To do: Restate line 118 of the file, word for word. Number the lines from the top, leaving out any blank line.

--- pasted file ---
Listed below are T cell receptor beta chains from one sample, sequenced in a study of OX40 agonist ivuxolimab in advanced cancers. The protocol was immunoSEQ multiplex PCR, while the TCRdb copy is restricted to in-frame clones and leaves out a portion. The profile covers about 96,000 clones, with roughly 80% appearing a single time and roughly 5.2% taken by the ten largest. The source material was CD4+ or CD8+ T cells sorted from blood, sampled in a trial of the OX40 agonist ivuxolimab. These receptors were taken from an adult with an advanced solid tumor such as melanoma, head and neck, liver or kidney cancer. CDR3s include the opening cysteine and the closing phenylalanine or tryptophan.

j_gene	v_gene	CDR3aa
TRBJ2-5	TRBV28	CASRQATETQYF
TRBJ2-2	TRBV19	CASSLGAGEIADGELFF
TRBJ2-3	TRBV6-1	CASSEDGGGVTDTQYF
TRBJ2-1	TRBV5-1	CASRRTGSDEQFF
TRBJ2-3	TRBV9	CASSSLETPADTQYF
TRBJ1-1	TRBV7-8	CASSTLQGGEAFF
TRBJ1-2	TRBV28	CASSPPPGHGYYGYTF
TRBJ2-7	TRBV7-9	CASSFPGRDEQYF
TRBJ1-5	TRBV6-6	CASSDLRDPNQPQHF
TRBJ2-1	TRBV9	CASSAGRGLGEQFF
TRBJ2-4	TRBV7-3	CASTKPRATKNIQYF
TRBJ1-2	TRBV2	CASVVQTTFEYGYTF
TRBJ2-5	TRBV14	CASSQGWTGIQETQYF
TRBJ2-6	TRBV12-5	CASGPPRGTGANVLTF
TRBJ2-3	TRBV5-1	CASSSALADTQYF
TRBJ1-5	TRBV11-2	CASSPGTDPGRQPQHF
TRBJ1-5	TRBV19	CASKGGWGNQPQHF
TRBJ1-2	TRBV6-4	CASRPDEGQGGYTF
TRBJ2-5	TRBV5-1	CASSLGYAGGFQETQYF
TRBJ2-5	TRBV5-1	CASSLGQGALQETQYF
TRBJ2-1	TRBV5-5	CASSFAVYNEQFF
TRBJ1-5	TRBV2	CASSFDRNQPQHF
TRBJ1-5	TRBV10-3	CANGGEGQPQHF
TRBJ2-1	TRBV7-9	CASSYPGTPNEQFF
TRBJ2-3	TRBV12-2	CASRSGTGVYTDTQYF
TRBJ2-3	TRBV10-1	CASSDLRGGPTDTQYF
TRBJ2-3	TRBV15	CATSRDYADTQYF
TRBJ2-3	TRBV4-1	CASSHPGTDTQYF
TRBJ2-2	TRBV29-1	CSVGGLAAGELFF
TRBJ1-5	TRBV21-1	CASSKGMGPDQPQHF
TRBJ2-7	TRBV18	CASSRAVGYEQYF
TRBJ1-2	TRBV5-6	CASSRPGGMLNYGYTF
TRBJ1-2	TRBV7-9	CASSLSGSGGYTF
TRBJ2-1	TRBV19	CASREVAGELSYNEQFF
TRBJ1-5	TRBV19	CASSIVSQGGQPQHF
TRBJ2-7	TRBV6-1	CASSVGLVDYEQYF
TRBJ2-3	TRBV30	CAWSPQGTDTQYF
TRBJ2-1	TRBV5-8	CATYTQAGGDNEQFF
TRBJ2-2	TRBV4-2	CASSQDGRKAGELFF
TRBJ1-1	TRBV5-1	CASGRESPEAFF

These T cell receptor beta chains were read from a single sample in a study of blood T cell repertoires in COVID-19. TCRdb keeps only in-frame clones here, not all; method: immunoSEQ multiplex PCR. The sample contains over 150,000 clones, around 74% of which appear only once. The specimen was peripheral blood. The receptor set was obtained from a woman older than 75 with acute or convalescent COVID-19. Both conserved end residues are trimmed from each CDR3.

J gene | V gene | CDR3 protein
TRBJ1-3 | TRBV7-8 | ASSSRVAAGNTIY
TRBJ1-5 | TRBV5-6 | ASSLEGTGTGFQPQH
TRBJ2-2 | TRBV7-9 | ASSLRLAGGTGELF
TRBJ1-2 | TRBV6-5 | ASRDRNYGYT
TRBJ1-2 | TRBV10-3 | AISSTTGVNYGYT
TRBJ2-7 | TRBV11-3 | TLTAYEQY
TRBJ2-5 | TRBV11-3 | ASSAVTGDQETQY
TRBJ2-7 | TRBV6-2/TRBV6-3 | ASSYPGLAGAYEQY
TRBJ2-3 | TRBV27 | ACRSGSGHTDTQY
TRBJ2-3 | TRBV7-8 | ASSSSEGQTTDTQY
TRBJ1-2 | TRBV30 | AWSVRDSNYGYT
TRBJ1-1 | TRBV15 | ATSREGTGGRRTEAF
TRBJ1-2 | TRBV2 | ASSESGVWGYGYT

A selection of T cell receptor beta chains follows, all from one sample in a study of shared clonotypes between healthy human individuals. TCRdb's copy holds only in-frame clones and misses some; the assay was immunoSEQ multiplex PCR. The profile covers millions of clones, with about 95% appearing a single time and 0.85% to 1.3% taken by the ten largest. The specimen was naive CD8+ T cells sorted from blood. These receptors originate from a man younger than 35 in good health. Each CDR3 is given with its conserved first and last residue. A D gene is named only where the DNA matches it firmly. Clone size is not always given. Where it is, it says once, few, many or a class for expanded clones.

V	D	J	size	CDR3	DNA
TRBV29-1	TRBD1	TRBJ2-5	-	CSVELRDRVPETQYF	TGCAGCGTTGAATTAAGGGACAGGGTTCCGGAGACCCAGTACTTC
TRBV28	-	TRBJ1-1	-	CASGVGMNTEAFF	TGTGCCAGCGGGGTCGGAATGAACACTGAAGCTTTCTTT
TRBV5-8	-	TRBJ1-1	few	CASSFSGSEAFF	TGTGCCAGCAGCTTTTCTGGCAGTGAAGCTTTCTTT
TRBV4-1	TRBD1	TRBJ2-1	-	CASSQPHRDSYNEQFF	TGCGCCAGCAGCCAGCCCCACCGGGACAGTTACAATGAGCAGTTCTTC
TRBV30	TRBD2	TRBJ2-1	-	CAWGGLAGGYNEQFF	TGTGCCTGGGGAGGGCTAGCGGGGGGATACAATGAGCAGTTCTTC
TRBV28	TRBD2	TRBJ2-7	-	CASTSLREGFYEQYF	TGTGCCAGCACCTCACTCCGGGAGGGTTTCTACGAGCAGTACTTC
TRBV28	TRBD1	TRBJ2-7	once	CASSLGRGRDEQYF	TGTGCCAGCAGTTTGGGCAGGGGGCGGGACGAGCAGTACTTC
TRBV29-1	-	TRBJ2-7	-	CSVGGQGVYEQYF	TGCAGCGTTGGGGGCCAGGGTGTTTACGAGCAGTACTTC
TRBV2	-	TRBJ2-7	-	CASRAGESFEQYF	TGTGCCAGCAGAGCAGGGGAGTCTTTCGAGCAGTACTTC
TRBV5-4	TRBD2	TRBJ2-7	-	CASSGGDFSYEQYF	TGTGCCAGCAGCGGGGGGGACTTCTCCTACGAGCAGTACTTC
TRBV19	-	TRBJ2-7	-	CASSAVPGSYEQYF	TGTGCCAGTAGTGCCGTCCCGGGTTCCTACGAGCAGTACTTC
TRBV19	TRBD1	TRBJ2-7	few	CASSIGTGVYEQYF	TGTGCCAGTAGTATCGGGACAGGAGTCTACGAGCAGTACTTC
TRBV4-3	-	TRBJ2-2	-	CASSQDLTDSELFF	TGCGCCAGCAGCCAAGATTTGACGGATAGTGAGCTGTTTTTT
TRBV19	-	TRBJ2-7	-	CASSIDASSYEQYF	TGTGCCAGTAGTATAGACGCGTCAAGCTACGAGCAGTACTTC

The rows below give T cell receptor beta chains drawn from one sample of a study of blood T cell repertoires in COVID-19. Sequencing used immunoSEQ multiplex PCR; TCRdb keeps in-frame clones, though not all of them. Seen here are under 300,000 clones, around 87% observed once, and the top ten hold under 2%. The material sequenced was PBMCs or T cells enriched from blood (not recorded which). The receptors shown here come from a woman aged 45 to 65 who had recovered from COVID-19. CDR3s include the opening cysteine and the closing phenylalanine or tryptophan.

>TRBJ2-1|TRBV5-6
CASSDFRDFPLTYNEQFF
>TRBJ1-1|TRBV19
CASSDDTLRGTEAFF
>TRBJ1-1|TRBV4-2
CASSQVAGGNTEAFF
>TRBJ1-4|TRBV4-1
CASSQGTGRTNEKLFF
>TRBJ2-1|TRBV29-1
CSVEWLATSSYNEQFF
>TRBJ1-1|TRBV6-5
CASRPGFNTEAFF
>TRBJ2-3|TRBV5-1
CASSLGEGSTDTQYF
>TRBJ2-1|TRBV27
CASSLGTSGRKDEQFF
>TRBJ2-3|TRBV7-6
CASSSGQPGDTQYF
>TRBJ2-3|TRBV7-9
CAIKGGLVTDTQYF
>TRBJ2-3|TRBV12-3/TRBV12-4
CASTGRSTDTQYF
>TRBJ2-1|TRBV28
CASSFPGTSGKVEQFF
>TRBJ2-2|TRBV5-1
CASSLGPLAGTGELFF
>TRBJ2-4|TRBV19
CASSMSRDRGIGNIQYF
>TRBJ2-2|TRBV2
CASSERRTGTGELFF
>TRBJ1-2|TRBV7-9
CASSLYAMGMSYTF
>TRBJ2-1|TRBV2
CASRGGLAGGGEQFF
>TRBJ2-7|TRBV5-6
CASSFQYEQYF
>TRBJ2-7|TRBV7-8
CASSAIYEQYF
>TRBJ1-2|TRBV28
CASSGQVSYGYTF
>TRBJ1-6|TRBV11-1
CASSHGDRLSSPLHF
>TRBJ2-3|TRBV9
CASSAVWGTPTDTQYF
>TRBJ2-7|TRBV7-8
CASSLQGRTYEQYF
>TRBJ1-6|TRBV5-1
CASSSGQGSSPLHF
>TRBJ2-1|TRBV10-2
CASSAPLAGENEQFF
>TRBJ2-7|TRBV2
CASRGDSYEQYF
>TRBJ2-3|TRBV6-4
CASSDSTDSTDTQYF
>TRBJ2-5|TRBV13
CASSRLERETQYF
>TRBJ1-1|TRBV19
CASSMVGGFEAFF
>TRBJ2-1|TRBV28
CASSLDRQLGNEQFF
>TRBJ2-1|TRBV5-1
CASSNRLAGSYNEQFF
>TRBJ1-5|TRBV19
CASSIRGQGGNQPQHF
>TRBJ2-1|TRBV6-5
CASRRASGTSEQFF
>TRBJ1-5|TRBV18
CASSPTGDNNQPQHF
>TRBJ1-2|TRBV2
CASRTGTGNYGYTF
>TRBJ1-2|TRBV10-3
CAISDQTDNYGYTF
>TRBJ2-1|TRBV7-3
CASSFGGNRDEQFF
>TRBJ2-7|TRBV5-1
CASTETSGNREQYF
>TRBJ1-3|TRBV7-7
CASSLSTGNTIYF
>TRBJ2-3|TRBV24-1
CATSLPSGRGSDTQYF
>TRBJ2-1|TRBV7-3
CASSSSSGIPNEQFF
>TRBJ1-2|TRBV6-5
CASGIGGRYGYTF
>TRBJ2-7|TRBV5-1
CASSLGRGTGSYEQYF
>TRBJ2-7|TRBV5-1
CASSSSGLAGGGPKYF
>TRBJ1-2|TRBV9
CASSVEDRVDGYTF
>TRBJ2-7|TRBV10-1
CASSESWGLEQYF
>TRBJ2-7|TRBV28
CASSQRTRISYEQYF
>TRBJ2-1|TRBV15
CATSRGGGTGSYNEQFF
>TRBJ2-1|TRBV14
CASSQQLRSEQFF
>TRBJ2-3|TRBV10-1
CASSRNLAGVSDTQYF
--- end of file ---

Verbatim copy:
CASSAVWGTPTDTQYF